|Provider perspectives||Benefits and challenges to intervention implementation; intervention impact on PLHIV quality of care; integration with health system||Qualitative interviews||Xb|
|Costs of routine care||Training; additional staff time; travel for counselors; other||Intervention tracking tool; costing forms||X||X||X|
|Costs of intervention||Initial software and hardware/server costs; maintenance for software and server; maintenance for tech support; monthly reporting; SMS costs; message development||Intervention tracking tool; costing forms||X||X||X|
aMeasures administered in intervention facilities only.
bProvider interviews will take place approximately nine months after intervention initiation in intervention facilities only.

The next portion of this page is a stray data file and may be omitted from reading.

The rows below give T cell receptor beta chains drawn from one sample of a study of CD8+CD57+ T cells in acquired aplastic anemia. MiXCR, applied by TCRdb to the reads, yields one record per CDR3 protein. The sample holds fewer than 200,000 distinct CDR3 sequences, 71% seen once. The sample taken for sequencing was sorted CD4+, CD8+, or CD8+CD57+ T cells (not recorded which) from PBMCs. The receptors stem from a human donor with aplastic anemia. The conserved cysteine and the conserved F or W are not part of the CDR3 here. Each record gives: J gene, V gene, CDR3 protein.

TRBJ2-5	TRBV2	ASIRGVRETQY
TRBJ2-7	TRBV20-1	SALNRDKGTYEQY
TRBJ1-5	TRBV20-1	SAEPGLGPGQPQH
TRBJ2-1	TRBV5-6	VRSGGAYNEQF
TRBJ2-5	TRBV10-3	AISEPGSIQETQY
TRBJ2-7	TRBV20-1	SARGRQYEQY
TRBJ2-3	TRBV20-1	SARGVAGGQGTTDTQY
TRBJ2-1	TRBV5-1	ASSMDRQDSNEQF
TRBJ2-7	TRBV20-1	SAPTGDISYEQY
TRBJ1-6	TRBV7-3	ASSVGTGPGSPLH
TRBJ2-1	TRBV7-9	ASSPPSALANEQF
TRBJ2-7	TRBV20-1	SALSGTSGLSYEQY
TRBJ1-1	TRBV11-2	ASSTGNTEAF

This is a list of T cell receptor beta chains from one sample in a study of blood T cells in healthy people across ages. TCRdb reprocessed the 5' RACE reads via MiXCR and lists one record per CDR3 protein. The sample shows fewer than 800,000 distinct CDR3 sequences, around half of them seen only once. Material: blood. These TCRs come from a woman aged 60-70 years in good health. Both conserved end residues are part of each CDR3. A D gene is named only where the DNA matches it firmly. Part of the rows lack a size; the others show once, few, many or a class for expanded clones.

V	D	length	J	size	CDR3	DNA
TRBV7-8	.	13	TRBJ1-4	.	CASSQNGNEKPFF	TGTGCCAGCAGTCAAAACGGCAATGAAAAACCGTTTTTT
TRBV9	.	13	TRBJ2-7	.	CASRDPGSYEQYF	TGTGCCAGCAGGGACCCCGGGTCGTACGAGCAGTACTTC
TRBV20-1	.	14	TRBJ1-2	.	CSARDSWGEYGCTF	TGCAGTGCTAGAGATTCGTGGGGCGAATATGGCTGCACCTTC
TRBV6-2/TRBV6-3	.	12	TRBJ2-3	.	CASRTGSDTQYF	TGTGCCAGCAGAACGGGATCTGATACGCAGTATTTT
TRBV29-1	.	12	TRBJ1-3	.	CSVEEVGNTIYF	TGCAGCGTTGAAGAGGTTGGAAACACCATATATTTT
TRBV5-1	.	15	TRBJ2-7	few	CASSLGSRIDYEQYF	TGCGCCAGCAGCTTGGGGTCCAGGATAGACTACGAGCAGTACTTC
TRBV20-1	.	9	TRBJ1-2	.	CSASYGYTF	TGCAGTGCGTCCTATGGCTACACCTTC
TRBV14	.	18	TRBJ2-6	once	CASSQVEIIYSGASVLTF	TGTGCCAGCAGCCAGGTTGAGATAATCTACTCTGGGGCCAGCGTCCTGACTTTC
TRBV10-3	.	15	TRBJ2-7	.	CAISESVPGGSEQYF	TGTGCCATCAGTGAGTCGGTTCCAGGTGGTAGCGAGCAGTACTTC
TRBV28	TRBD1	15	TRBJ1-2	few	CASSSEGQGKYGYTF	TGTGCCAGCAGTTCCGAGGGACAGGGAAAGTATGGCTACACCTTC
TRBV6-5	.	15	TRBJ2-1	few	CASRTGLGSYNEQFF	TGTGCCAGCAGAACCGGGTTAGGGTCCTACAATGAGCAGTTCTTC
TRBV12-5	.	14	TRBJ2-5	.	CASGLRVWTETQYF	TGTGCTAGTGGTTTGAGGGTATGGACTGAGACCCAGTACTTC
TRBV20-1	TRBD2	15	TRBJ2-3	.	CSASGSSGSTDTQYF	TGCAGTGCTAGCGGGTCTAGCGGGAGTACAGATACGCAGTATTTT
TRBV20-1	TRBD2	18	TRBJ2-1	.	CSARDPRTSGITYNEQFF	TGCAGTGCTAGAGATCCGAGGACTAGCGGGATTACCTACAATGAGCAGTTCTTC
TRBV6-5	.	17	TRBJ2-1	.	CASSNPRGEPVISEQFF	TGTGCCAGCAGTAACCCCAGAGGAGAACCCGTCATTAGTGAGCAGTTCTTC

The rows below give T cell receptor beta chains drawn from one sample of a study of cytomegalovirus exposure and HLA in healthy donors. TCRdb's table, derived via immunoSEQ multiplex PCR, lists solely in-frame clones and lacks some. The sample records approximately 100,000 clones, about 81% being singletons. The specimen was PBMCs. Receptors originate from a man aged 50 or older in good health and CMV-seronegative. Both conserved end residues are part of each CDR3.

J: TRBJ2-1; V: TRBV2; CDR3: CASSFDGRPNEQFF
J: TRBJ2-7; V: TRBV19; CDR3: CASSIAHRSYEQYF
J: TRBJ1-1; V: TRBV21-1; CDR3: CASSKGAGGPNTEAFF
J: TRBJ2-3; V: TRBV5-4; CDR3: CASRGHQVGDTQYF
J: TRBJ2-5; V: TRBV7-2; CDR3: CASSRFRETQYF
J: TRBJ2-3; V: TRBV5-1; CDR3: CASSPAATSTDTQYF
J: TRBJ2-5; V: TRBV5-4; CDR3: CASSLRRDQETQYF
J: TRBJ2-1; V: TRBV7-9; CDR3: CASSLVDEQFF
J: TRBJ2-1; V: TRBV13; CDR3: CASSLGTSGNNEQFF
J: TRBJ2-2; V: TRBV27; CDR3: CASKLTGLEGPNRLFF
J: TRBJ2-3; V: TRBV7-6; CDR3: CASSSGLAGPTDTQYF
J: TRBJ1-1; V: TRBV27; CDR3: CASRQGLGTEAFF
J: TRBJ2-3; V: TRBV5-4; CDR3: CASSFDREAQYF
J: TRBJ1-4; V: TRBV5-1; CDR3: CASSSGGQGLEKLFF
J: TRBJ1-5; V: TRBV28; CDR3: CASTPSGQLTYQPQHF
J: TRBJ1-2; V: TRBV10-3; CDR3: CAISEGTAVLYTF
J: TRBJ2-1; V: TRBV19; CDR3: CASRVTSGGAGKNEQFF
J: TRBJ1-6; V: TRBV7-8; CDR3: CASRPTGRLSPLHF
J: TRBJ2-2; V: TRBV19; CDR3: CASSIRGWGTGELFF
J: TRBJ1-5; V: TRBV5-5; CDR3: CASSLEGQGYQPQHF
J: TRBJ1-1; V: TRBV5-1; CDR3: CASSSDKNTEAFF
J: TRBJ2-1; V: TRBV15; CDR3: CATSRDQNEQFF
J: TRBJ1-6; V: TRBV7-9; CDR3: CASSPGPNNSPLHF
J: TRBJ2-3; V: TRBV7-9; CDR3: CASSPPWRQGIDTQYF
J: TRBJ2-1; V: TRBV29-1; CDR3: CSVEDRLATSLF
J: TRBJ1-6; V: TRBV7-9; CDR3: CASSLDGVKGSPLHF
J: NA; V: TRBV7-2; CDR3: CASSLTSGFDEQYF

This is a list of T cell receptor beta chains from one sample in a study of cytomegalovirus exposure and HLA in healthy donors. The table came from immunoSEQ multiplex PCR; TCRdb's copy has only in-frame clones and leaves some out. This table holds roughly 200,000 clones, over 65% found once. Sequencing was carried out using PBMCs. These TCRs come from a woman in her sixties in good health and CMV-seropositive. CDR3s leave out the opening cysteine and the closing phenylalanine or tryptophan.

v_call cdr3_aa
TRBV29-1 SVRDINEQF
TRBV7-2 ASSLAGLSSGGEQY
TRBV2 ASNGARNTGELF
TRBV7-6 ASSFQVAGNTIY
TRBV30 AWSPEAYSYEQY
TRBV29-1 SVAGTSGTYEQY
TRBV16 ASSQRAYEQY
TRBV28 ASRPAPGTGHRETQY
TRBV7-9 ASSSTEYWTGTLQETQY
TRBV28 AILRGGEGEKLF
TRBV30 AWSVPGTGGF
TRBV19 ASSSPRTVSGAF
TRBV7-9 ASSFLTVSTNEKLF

This aspect of the study will use a theory-based evaluation approach to assess how and why the mHealth intervention works for PLHIV and key populations on ART . The research will focus on how the mHealth intervention addresses behavioral, social, and cognitive change strategies. Study participants in both intervention and control groups will be asked about their motivation for good health and management of HIV disease in the supplemental data collection form. These health behavior constructs may influence the primary study outcomes, and they may mediate the impact of the mHealth intervention on these outcomes. In addition, to assess reasons for and barriers to mHealth intervention adoption, as well as consistency and timeliness of receipt of text messages, a few questions will be added to the supplemental data collection form for intervention facilities only. Intervention fidelity also will be assessed through review of system logs from the technology provider to check for on-time and same-time of day delivery of text messages to intervention participants.